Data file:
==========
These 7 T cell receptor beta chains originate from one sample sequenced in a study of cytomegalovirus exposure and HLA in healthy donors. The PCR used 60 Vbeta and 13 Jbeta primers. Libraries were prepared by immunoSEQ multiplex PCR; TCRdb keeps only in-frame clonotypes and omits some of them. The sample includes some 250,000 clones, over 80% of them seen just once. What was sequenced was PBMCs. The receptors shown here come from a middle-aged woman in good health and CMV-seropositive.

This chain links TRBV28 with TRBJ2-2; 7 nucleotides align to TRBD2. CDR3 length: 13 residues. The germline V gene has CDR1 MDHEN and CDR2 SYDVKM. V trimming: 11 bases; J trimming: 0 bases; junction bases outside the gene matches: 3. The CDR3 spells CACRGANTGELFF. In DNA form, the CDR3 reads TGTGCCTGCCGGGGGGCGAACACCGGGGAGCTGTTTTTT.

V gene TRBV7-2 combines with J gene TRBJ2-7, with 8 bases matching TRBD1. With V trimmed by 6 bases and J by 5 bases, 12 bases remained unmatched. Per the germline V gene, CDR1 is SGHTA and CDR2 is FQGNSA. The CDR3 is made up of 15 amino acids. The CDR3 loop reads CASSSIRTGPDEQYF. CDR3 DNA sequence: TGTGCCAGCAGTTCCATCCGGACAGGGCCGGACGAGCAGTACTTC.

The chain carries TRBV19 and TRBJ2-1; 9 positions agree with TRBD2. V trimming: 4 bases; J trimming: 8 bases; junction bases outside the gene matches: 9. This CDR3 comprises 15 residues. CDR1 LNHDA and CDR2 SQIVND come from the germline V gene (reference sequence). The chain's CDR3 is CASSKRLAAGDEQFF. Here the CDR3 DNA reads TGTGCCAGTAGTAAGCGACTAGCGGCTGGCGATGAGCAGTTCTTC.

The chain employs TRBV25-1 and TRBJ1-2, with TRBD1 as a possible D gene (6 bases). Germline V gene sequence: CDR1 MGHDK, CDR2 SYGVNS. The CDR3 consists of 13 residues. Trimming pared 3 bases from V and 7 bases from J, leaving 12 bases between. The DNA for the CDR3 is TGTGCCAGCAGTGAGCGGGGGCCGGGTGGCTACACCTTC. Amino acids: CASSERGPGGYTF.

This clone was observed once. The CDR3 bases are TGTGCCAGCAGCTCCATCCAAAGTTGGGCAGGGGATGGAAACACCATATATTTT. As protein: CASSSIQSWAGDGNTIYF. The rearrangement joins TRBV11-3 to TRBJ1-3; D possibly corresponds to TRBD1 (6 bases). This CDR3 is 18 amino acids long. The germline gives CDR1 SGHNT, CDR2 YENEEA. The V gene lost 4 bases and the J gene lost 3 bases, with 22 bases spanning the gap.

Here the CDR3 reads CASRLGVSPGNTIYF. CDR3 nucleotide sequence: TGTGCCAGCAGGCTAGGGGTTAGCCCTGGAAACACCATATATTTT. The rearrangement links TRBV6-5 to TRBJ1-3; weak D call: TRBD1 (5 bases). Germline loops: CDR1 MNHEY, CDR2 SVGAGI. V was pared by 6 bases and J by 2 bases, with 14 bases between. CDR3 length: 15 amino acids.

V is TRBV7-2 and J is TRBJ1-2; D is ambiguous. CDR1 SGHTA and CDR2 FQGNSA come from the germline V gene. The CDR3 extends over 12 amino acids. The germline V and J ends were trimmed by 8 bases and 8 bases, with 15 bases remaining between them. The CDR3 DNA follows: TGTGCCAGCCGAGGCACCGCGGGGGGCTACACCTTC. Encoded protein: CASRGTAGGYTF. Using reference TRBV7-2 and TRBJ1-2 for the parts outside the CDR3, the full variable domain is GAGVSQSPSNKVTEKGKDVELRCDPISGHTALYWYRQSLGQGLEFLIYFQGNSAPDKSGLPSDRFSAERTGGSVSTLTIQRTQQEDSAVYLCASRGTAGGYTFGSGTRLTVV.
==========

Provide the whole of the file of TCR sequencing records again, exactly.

These 7 T cell receptor beta chains originate from one sample sequenced in a study of cytomegalovirus exposure and HLA in healthy donors. The PCR used 60 Vbeta and 13 Jbeta primers. Libraries were prepared by immunoSEQ multiplex PCR; TCRdb keeps only in-frame clonotypes and omits some of them. The sample includes some 250,000 clones, over 80% of them seen just once. What was sequenced was PBMCs. The receptors shown here come from a middle-aged woman in good health and CMV-seropositive.

This chain links TRBV28 with TRBJ2-2; 7 nucleotides align to TRBD2. CDR3 length: 13 residues. The germline V gene has CDR1 MDHEN and CDR2 SYDVKM. V trimming: 11 bases; J trimming: 0 bases; junction bases outside the gene matches: 3. The CDR3 spells CACRGANTGELFF. In DNA form, the CDR3 reads TGTGCCTGCCGGGGGGCGAACACCGGGGAGCTGTTTTTT.

V gene TRBV7-2 combines with J gene TRBJ2-7, with 8 bases matching TRBD1. With V trimmed by 6 bases and J by 5 bases, 12 bases remained unmatched. Per the germline V gene, CDR1 is SGHTA and CDR2 is FQGNSA. The CDR3 is made up of 15 amino acids. The CDR3 loop reads CASSSIRTGPDEQYF. CDR3 DNA sequence: TGTGCCAGCAGTTCCATCCGGACAGGGCCGGACGAGCAGTACTTC.

The chain carries TRBV19 and TRBJ2-1; 9 positions agree with TRBD2. V trimming: 4 bases; J trimming: 8 bases; junction bases outside the gene matches: 9. This CDR3 comprises 15 residues. CDR1 LNHDA and CDR2 SQIVND come from the germline V gene (reference sequence). The chain's CDR3 is CASSKRLAAGDEQFF. Here the CDR3 DNA reads TGTGCCAGTAGTAAGCGACTAGCGGCTGGCGATGAGCAGTTCTTC.

The chain employs TRBV25-1 and TRBJ1-2, with TRBD1 as a possible D gene (6 bases). Germline V gene sequence: CDR1 MGHDK, CDR2 SYGVNS. The CDR3 consists of 13 residues. Trimming pared 3 bases from V and 7 bases from J, leaving 12 bases between. The DNA for the CDR3 is TGTGCCAGCAGTGAGCGGGGGCCGGGTGGCTACACCTTC. Amino acids: CASSERGPGGYTF.

This clone was observed once. The CDR3 bases are TGTGCCAGCAGCTCCATCCAAAGTTGGGCAGGGGATGGAAACACCATATATTTT. As protein: CASSSIQSWAGDGNTIYF. The rearrangement joins TRBV11-3 to TRBJ1-3; D possibly corresponds to TRBD1 (6 bases). This CDR3 is 18 amino acids long. The germline gives CDR1 SGHNT, CDR2 YENEEA. The V gene lost 4 bases and the J gene lost 3 bases, with 22 bases spanning the gap.

Here the CDR3 reads CASRLGVSPGNTIYF. CDR3 nucleotide sequence: TGTGCCAGCAGGCTAGGGGTTAGCCCTGGAAACACCATATATTTT. The rearrangement links TRBV6-5 to TRBJ1-3; weak D call: TRBD1 (5 bases). Germline loops: CDR1 MNHEY, CDR2 SVGAGI. V was pared by 6 bases and J by 2 bases, with 14 bases between. CDR3 length: 15 amino acids.

V is TRBV7-2 and J is TRBJ1-2; D is ambiguous. CDR1 SGHTA and CDR2 FQGNSA come from the germline V gene. The CDR3 extends over 12 amino acids. The germline V and J ends were trimmed by 8 bases and 8 bases, with 15 bases remaining between them. The CDR3 DNA follows: TGTGCCAGCCGAGGCACCGCGGGGGGCTACACCTTC. Encoded protein: CASRGTAGGYTF. Using reference TRBV7-2 and TRBJ1-2 for the parts outside the CDR3, the full variable domain is GAGVSQSPSNKVTEKGKDVELRCDPISGHTALYWYRQSLGQGLEFLIYFQGNSAPDKSGLPSDRFSAERTGGSVSTLTIQRTQQEDSAVYLCASRGTAGGYTFGSGTRLTVV.